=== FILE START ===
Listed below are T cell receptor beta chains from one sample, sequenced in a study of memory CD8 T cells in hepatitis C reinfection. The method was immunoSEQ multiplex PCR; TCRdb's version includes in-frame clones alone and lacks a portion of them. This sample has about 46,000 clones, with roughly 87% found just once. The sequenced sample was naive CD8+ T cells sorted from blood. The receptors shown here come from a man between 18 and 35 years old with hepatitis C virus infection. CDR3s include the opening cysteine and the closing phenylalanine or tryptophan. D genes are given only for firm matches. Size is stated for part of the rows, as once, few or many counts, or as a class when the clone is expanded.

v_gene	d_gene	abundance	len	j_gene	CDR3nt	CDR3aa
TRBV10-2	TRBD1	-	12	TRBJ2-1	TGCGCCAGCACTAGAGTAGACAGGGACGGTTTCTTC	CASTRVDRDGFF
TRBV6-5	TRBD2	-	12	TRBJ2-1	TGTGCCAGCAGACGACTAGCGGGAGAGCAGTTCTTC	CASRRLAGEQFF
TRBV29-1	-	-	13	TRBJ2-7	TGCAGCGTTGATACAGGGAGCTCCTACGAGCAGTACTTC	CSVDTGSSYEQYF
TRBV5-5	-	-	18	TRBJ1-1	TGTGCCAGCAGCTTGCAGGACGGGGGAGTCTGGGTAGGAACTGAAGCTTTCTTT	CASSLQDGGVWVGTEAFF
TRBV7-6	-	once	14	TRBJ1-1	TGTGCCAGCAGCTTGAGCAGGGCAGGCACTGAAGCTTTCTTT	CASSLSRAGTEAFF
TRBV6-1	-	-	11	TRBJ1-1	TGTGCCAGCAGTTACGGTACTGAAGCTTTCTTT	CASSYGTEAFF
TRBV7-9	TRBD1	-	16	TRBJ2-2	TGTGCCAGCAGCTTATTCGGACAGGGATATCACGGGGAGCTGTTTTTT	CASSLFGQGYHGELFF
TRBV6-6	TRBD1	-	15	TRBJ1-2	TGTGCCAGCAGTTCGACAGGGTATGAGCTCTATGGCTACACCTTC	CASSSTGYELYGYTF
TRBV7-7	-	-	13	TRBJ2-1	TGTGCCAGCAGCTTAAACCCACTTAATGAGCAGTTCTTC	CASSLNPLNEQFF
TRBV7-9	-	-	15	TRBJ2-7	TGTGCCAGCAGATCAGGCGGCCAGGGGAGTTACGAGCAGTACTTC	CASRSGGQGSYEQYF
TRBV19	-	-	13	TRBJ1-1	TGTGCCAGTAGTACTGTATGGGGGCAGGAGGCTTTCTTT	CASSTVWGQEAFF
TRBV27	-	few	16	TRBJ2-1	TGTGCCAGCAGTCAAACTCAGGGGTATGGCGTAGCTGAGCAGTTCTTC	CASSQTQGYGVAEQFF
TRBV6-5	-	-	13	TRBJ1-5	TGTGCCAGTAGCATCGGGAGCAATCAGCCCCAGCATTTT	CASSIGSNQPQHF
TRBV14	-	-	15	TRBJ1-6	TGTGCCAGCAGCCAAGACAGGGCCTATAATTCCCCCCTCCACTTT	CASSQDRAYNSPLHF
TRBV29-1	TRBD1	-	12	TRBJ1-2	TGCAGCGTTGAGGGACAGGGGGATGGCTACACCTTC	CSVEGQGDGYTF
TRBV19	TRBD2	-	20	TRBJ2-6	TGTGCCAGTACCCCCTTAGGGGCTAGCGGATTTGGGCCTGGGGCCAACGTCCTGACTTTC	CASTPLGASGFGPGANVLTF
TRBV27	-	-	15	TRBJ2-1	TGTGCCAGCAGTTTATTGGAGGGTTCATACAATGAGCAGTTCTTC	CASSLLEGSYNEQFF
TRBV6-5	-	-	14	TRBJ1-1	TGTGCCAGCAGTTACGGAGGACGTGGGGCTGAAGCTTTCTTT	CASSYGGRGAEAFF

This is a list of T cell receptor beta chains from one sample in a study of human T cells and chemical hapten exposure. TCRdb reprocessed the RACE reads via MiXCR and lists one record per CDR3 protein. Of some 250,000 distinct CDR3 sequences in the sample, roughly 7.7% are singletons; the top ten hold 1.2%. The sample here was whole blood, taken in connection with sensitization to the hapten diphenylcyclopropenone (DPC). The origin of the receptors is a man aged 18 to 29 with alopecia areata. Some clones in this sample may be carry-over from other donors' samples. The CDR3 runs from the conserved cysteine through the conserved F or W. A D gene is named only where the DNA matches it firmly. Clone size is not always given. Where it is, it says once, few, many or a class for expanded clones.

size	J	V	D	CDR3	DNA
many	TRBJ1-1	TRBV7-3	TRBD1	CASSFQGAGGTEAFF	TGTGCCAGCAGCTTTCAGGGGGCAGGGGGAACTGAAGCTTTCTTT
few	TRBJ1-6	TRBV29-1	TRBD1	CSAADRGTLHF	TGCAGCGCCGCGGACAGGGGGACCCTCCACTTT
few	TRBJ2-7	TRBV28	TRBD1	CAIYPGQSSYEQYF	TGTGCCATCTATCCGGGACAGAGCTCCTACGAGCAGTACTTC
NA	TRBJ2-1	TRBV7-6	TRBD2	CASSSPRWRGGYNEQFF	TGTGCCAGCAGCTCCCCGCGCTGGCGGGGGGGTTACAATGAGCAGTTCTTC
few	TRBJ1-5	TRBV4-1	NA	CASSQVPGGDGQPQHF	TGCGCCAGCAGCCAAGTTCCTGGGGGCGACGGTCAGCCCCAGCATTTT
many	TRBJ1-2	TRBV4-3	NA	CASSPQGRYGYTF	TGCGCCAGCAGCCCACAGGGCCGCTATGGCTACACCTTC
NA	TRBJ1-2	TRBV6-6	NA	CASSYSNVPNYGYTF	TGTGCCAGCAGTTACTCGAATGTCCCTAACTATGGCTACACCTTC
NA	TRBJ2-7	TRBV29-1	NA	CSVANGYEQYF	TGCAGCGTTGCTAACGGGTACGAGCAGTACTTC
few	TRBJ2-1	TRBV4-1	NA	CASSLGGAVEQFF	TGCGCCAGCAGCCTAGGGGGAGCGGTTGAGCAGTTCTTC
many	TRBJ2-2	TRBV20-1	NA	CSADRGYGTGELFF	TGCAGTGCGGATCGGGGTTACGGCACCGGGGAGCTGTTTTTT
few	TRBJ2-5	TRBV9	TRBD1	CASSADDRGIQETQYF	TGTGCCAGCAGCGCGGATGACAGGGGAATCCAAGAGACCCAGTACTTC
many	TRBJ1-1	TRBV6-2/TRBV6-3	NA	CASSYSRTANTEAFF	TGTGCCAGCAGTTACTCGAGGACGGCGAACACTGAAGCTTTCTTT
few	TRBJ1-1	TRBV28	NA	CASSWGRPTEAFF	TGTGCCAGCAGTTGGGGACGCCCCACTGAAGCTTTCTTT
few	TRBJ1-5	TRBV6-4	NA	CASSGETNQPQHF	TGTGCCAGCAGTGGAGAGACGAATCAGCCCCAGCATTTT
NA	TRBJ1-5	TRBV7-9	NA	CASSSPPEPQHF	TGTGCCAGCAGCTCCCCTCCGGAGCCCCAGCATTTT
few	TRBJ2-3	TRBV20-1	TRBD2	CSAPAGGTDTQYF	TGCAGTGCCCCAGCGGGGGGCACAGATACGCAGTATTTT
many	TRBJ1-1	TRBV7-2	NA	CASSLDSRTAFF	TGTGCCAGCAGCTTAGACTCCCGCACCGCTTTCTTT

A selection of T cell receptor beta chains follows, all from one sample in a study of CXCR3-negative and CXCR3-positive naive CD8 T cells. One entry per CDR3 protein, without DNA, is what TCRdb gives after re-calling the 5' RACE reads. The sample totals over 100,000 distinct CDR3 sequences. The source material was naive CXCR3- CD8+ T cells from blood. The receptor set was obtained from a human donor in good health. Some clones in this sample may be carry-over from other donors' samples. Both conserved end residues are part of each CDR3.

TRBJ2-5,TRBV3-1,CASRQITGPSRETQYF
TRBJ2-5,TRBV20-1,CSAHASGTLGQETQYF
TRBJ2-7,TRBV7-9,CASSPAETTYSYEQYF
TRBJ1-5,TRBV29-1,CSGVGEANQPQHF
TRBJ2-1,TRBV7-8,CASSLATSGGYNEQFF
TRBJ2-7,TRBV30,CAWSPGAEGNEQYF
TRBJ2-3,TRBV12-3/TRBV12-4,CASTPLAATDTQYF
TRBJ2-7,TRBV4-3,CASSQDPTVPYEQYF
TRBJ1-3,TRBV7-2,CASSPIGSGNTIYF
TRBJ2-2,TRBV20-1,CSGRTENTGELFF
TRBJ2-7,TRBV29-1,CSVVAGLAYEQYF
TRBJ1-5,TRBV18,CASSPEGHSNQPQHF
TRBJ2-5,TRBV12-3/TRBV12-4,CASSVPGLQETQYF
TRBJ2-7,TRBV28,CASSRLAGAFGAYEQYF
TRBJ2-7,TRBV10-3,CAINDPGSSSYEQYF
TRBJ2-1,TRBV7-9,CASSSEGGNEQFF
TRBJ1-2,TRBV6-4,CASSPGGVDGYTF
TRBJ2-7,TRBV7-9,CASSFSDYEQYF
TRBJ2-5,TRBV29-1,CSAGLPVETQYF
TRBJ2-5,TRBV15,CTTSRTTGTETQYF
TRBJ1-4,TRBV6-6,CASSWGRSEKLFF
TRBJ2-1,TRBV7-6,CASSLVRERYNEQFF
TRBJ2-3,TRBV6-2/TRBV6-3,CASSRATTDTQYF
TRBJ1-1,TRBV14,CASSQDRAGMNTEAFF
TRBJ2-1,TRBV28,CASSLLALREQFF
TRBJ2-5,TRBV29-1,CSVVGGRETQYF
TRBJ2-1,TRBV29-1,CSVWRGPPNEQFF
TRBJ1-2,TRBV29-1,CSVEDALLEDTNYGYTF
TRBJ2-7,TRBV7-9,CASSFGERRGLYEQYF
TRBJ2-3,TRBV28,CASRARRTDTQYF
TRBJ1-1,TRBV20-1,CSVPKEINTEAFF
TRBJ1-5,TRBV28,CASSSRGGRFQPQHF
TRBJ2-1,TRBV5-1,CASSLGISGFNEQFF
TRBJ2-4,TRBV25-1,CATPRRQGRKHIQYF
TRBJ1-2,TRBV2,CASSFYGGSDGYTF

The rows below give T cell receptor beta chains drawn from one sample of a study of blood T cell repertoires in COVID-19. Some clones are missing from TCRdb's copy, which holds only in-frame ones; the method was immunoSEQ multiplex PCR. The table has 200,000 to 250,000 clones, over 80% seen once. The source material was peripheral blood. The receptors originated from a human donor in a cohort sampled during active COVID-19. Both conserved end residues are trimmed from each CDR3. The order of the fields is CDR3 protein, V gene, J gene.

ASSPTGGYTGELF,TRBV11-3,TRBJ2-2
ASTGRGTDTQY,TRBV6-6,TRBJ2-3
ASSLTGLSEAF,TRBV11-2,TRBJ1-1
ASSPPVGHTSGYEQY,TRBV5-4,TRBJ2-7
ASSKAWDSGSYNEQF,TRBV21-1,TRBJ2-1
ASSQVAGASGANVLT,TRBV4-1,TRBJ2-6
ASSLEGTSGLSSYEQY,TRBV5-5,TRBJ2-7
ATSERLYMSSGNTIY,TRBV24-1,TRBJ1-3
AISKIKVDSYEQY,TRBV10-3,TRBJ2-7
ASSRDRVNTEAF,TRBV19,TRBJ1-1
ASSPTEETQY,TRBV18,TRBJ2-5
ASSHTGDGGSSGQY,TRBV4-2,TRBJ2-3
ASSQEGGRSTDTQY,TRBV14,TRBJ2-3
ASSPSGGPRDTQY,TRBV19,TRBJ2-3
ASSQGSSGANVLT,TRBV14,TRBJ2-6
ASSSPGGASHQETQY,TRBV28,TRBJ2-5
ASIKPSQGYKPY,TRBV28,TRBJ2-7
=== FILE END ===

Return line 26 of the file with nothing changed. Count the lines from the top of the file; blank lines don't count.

NA	TRBJ2-1	TRBV7-6	TRBD2	CASSSPRWRGGYNEQFF	TGTGCCAGCAGCTCCCCGCGCTGGCGGGGGGGTTACAATGAGCAGTTCTTC